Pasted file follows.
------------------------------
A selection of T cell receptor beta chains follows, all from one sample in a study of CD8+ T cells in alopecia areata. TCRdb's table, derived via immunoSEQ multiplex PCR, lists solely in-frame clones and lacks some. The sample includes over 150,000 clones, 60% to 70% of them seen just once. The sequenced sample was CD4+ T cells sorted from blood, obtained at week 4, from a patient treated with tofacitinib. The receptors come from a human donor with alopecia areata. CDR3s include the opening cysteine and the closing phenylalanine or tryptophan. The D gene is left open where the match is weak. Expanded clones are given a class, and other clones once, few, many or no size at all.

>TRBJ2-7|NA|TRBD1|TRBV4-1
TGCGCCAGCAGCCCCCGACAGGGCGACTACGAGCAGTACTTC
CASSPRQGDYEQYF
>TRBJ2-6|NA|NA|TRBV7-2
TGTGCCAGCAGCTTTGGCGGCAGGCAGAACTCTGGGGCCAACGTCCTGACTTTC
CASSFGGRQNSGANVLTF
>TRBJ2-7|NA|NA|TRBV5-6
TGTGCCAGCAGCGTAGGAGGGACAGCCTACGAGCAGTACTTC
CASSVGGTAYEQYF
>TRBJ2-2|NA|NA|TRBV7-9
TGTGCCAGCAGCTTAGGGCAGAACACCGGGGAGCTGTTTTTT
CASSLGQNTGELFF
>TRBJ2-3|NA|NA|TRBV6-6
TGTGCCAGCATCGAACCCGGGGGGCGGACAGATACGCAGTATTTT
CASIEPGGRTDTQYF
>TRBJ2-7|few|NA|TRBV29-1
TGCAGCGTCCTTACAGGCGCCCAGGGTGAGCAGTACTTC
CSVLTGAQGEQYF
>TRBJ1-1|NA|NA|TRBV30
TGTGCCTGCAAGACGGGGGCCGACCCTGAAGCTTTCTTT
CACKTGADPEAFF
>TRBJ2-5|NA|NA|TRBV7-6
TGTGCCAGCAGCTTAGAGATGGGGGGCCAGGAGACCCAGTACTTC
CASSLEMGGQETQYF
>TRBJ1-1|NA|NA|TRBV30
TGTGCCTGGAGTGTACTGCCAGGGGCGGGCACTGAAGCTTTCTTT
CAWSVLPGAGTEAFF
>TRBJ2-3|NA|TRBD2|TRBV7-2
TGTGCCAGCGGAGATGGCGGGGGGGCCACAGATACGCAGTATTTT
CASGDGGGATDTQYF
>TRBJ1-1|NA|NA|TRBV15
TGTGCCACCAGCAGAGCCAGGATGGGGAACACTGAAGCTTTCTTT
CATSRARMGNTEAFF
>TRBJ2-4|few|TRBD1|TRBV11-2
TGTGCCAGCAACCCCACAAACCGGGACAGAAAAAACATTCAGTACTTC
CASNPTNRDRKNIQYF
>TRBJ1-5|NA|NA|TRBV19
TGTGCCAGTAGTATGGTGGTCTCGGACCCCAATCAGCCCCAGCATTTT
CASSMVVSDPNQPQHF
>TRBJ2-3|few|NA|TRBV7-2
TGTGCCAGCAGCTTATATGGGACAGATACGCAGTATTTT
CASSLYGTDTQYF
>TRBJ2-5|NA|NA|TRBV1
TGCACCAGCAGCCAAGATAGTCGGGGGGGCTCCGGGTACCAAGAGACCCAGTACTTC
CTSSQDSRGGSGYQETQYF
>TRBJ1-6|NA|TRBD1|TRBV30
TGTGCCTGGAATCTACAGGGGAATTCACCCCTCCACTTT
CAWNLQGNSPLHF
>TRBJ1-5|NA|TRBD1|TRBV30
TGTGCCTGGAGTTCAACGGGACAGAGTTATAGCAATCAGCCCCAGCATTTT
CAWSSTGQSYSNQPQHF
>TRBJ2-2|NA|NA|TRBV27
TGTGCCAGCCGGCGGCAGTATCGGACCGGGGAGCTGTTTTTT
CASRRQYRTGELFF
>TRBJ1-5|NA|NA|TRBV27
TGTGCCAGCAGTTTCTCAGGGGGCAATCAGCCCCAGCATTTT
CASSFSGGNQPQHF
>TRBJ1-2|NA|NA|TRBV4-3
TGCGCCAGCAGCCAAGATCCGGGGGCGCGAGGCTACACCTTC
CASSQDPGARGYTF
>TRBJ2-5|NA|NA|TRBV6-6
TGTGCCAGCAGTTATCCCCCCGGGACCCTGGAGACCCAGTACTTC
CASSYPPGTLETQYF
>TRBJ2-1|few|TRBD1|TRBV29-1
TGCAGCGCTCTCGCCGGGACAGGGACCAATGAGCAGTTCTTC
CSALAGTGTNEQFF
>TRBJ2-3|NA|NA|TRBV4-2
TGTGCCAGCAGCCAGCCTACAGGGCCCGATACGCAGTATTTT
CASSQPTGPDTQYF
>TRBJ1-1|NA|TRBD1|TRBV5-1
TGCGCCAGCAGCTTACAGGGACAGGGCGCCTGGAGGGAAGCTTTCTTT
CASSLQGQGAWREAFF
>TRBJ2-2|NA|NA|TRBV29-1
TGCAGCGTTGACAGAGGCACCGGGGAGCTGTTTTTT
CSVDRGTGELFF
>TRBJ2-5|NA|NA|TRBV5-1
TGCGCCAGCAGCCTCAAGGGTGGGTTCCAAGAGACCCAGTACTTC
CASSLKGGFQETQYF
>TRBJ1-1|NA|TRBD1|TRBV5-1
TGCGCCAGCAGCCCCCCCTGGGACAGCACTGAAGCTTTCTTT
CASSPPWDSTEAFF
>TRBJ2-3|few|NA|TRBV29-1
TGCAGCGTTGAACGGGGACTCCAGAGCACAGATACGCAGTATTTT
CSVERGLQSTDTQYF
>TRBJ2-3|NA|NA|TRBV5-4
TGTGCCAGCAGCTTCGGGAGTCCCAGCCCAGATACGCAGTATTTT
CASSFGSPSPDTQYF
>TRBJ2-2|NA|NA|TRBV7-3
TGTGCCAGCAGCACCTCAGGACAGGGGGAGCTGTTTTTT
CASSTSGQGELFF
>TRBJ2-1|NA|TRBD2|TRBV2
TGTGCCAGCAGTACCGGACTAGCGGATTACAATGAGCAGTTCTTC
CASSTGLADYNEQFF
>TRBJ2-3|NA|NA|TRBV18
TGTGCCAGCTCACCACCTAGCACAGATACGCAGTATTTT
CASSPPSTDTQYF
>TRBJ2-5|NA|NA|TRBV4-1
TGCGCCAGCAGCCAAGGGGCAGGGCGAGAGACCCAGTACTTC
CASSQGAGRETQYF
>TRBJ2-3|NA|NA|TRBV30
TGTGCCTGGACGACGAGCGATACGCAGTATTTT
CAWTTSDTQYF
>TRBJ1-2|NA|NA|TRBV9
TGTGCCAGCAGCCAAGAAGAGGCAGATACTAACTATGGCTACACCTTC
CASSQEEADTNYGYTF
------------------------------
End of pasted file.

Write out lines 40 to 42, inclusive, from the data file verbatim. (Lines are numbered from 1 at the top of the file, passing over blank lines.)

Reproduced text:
CASSMVVSDPNQPQHF
>TRBJ2-3|few|NA|TRBV7-2
TGTGCCAGCAGCTTATATGGGACAGATACGCAGTATTTT